Art & Entertainment | Book Reviews | Education | Entertainment Video | Health | Lifestyle | Sport | Sport Video | Search


Playing Nicely: New work tackles rise in Child Anxiety

Gina Andrews. Photo credit Matt Paterson

New work tackles rise in Child Anxiety

Rates of diagnosed mental illness in children have doubled in the past five years, and now two local dancers are bringing the issue out of the closet and onto the stage. In an effort to raise awareness and do their bit to make families affected by childhood anxiety feel less alone, Brigid Costello and Gina Andrews have created Playing Nicely, a new work that incorporates dance, theatre and multimedia to talk about childhood anxiety in a quirky yet highly thought provoking way.

Director Costello and principal dancer Andrews (producing the show as Pinwheel Dance Theatre) have drawn on personal experiences with the issue to highlight a subject that according to Andrews is something of a conversational taboo. “We don’t talk about what’s really bothering us in this country – it’s that whole ‘she’ll be right’ attitude again. So with heavy things like this, people end up struggling on their own, and that’s just not how it should be.” Playing Nicely director Brigid Costello agrees. “People need to understand that they aren’t alone in this. Whenever I hear about teen’s struggling with intense psychological issues and families who won’t talk about it or don’t know how to deal with it, it really hits me hard.”

By taking the discussion to the stage the duo hope to get Wellingtonians opening up about an issue that as a society, inevitably affects us all. “Both Brigid and I feel there is a real need to get people talking about this more – and what better way than through dance,” says Andrews and her director agrees. “It needs to be done in a way that is enjoyable, entertaining and ultimately uplifting,” says Costello. “We want people to get lost in the world of the show, but then have some hearty discussions with their friends afterwards.”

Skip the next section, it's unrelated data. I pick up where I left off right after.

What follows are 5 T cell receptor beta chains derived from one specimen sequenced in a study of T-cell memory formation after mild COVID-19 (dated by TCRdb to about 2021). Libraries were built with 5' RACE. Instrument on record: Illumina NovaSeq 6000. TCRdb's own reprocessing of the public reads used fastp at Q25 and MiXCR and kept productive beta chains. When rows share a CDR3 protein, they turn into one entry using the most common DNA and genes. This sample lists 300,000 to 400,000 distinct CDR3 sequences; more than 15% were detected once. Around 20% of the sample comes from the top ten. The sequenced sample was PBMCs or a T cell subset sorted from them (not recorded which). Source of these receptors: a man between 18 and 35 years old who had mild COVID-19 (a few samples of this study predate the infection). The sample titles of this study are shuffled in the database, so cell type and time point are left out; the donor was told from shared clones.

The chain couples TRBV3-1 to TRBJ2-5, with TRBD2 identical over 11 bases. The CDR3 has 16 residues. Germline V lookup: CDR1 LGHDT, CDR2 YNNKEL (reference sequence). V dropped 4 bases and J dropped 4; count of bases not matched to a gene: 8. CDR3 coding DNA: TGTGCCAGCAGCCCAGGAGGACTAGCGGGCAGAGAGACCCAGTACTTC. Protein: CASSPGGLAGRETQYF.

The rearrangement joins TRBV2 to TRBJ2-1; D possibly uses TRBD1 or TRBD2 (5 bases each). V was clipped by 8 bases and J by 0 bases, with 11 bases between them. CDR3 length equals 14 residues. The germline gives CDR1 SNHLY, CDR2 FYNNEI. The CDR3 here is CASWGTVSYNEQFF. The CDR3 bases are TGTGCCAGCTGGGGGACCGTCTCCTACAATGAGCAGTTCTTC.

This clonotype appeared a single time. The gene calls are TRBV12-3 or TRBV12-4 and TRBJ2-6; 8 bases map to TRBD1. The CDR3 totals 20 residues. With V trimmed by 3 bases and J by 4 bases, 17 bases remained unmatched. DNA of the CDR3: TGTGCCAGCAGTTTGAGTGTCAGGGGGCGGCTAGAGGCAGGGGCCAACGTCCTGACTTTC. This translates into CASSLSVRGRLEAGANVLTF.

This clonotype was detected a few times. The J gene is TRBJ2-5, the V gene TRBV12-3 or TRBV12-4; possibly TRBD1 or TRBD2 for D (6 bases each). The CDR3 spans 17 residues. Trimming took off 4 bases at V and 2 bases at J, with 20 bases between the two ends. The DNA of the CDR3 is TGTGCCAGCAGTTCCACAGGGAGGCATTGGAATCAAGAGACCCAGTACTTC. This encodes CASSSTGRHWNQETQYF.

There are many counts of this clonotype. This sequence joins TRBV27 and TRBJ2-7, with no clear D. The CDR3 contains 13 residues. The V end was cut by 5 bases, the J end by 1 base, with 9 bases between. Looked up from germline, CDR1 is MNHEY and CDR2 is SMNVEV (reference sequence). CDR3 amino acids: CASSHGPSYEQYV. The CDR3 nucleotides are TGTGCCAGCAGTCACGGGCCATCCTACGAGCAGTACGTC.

Playing Nicely is on at BATS Theatre, 6:30pm
15-19 February 2014, as part of the New Zealand Fringe Festival. Tickets can be purchased through BATS (Full $18, Concession $14, Group $14, Fringe Addict $12, Artist Card $12), either on their website ( or calling (04) 802 4175.
For more information on Playing Nicely visit


© Scoop Media

Culture Headlines | Health Headlines | Education Headlines


13/10: 40 Years Since The Māori Land March Arrived At Parliament

Traffic into Wellington came to a standstill as thousands of Māori and Pākehā streamed along the motorway into the capital on 13 October 1975, concluding the Māori land march to parliament. More>>


Scoop Review Of Books: Before The Quakes

Remembering Christchurch: Voices from decades past: The Christchurch I lived in for my first 23 years was where four-year-olds walked alone to kindergarten, crossing roads empty of all but a couple of cars per hour. My primary school, Ilam, was newly built on a grassy paddock surrounded by rural land... More>>

6-11 October: New Zealand Improvisation Festival Hits Wellington

Wellingtonians will have a wide selection of improv to feast on with a jam packed programme containing 22 shows, three companies from Australia, two companies from Auckland, one from Nelson, one from Christchurch and seven from Wellington. More>>


Bird Of The Year: New Zealanders Asked To Vote For Their Favourite Native Bird

Te Radar, David Farrier, Heather du-Plessis Allan and Duncan Garner are just some of the New Zealanders championing their favourite native bird in Forest & Bird’s annual Bird of the Year competition, which kicks off today.. More>>


Werewolf Film: It Follows - Panic In Detroit

Philip Matthews: When you heard last month that Wes Craven had died and you wanted to pay homage, you could have sat down with any one of five of his films that helped reinvent American horror at least three times over three decades... Or you could just have watched one of the greatest recent horror films that would probably not exist without Craven. More>>


Werewolf Music: Searching For The White Wail - On Art Pepper, etc

If the word ‘hipster’ means anything – which it arguably doesn’t – it seems to be more of an impulse than a condition. One always headed for the margins, and away from the white-bred, white-bread mainstream... More>>


Get More From Scoop



Search Scoop  
Powered by Vodafone
NZ independent news